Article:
Charles Wesley, a prolific hymn writer, wrote several classic hymns for Advent and Christmas.
Charles Wesley composed the text of “Hark! the Herald Angels Sing” in 1734. In 1744, Wesley published “Come, Thou Long-Expected Jesus” in “Hymns for the Nativity of Our Lord,” a hymnal which was reprinted many times during Wesley’s lifetime.
In “Come, Thou Long-Expected Jesus,” Wesley wonderfully captured the anticipation of the people of Israel who longed hundreds of years for the coming of the Messiah. As we sing, we sense the words of the prophets calling the people to prepare the way of the Lord into history (Isaiah 40:3, Malachi 3:1-4), and into our hearts and lives. Read more about this beloved hymn.
When standing in long lines at the store threatens to steal your joy this Christmas, hum this hymn as a reminder that waiting is essential to the season. During Advent, we wait for the coming of Christ into history, into our lives, and into our world.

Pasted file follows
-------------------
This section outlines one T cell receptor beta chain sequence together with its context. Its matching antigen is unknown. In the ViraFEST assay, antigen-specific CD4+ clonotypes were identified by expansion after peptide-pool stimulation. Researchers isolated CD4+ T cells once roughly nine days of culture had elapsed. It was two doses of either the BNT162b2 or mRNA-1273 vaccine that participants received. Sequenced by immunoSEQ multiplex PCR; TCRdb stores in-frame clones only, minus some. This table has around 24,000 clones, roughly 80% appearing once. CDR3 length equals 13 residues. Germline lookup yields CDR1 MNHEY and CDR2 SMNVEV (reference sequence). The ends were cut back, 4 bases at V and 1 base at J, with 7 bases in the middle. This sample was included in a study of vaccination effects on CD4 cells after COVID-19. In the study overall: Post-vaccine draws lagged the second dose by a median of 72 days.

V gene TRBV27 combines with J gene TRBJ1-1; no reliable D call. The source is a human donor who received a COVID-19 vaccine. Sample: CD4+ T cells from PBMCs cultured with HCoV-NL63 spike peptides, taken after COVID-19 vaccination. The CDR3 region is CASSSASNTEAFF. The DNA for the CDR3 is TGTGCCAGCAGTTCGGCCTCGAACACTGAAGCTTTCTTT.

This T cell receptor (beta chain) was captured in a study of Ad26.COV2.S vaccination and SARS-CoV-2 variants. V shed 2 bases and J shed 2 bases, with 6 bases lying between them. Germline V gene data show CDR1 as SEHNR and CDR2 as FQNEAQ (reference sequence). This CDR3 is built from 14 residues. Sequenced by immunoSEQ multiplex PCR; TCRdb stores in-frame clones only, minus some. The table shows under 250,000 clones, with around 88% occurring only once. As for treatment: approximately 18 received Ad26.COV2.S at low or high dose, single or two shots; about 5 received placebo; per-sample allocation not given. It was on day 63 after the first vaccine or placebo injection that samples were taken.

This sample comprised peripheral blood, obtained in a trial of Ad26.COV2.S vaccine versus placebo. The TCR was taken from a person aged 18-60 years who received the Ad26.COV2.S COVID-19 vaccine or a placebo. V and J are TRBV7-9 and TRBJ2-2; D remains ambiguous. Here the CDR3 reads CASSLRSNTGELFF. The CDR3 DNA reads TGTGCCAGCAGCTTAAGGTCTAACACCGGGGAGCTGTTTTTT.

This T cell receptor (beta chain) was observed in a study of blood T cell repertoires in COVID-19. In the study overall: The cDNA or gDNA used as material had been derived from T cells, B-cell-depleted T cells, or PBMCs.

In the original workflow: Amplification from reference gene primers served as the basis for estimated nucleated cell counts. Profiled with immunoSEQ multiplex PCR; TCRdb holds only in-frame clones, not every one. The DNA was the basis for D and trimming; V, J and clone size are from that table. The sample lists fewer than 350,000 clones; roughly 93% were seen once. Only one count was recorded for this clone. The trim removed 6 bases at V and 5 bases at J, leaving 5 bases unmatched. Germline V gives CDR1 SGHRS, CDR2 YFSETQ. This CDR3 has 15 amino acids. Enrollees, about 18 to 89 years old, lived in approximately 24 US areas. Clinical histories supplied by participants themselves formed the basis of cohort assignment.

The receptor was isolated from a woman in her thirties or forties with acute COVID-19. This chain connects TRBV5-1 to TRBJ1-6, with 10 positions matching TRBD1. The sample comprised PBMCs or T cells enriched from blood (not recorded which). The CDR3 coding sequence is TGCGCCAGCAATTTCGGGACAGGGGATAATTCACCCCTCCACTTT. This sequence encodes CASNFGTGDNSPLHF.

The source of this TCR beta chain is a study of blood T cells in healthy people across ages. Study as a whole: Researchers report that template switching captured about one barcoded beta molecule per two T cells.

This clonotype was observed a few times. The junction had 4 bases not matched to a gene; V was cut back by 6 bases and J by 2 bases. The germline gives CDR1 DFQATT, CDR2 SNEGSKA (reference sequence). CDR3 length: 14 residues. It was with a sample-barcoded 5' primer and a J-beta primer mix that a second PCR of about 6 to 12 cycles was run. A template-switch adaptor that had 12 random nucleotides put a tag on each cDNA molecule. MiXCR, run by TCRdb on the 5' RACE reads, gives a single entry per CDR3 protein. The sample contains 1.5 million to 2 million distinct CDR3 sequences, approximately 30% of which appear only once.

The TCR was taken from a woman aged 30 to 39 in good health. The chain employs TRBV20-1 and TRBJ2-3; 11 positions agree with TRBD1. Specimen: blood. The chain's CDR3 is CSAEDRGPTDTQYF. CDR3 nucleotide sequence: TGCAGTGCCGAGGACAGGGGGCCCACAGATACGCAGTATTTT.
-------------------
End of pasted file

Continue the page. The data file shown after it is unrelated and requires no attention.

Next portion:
“Hark! The Herald Angels Sing” is one of the most popular Christmas songs of all time. We hear it while shopping in December, will almost certainly sing it during Christmas Eve worship, and have been listening to Charlie Brown and the Peanuts gang sing it to close their Christmas special since 1965.
The love and grace of God are available to all nations whom the angels invite to join the song. “The Wesleys were really concerned that all people realize that God’s love, grace and mercy are intended for everyone,” says United Methodist Wesley Scholar, the Rev. Paul Chilcote . “No one is excluded from the love of God.”
It can be tempting to make Christmas small: family gathered around the tree, moments with your significant other in front of the fire, quiet nights looking at the Christmas lights in your neighborhood. All are wonderful parts of the season, and a needed respite from the crowds and parties.
In addition to celebrating with those closest to us at this time of year, we should also pause to remember how this blessed event is for the benefit of the whole world. We are called to share the “Glory of the newborn King,” with everyone.
For more devotional thoughts on the seasonal hymns of Charles Wesley click here.